Following yesterday’s reports of Health Minister Tony Clement’s ignorant comments about safe injection sites like Vancouver’s Insite which “left officials from the [World Health Organization] flummoxed and red-faced,” my father has this useful observation printed in today’s Globe and Mail letters:
August 7, 2008
Brantford, Ont. — In view of Tony Clement’s embarrassing performance in Mexico, John Baird’s embarrassing performance in Bali and Stephen Harper’s embarrassing performance practically everywhere, I have a modest proposal for harm reduction.
Well put, dad.
The first time I ever wrote a letter to the editor of the Globe and Mail it was published. I think I’m being rightfully punished for that, because they haven’t printed one since. Yesterday’s letter makes the score 1 for 4, but that’s ok, because here are three great letters they printed instead.
The Globe defends Chapter 11 of the North American free-trade agreement by saying that only two cases were lost by the Canadian government in response to corporate lawsuits. It is not the quantity of cases but the effect of the cases that is important.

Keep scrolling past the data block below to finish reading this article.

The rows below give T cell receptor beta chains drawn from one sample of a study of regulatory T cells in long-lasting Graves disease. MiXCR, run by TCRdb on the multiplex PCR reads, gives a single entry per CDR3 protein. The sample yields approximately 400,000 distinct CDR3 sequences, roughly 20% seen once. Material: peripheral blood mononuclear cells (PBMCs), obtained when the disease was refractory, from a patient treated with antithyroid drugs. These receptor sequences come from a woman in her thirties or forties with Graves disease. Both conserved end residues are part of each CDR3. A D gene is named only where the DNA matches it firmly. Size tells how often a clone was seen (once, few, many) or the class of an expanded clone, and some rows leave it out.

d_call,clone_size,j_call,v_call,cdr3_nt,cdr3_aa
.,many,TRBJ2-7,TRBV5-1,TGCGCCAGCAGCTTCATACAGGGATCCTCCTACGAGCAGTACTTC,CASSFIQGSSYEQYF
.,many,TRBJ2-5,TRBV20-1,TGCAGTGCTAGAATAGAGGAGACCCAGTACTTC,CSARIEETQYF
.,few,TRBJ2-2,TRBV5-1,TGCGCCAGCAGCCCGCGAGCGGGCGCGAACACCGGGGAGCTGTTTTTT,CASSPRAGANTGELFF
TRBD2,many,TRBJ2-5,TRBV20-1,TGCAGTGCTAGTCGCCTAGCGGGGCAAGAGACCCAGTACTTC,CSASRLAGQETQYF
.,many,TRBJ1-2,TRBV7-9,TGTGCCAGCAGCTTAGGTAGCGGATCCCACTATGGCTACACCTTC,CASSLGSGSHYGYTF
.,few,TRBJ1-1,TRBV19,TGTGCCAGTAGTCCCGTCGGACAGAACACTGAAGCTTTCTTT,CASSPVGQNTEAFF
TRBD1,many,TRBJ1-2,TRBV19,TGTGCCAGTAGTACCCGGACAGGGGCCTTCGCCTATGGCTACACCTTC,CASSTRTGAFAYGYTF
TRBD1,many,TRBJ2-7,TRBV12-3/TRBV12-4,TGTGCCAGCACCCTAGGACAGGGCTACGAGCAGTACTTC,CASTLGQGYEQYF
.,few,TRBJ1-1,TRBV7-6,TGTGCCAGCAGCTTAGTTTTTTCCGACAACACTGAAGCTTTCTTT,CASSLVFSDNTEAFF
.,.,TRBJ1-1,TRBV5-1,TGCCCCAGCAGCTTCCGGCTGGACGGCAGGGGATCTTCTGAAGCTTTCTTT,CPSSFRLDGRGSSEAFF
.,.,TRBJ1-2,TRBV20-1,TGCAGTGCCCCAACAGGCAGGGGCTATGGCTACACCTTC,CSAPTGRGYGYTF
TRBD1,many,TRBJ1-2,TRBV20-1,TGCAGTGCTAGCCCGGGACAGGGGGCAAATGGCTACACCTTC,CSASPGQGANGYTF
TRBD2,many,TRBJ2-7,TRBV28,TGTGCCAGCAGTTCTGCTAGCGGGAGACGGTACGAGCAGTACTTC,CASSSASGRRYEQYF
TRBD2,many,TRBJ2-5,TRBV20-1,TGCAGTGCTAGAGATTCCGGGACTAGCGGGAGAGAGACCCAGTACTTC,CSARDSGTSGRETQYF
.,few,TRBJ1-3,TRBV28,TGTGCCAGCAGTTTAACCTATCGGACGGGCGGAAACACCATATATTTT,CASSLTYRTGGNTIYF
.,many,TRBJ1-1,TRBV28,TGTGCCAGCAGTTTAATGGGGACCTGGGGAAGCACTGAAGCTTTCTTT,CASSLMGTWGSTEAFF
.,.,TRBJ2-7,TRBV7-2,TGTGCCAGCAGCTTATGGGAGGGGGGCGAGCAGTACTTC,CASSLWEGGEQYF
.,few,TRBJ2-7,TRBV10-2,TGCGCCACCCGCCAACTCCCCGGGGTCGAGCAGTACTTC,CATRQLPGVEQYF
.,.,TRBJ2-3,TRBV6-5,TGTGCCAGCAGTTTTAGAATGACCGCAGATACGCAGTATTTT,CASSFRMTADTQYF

One case the government lost concerned a gasoline additive banned in California. When the Canadian government came to the same conclusion as the California Environmental Protection Agency and decided to ban the additive, a U.S. company sued Canada for loss of revenue and won.
This one case has had a chilling effect on future regulation and makes the government think twice about banning toxic substances.
MURRAY MARTIN, Burnaby, B.C.
“Almost 85 per cent of our merchandise exports go to our NAFTA partners,” you say. If you think that’s a good thing, I’d shudder to hear what you think is a bad thing.
CHARLES MARKER, Toronto
Re Elizabeth May, Off To A Bad Start? (Aug. 29): You no sooner get elected to the leadership of a marginal political party and the leading newspaper in the country leaps to the attack. Seems like a pretty good start to me.
CHRIS MARSTON, Toronto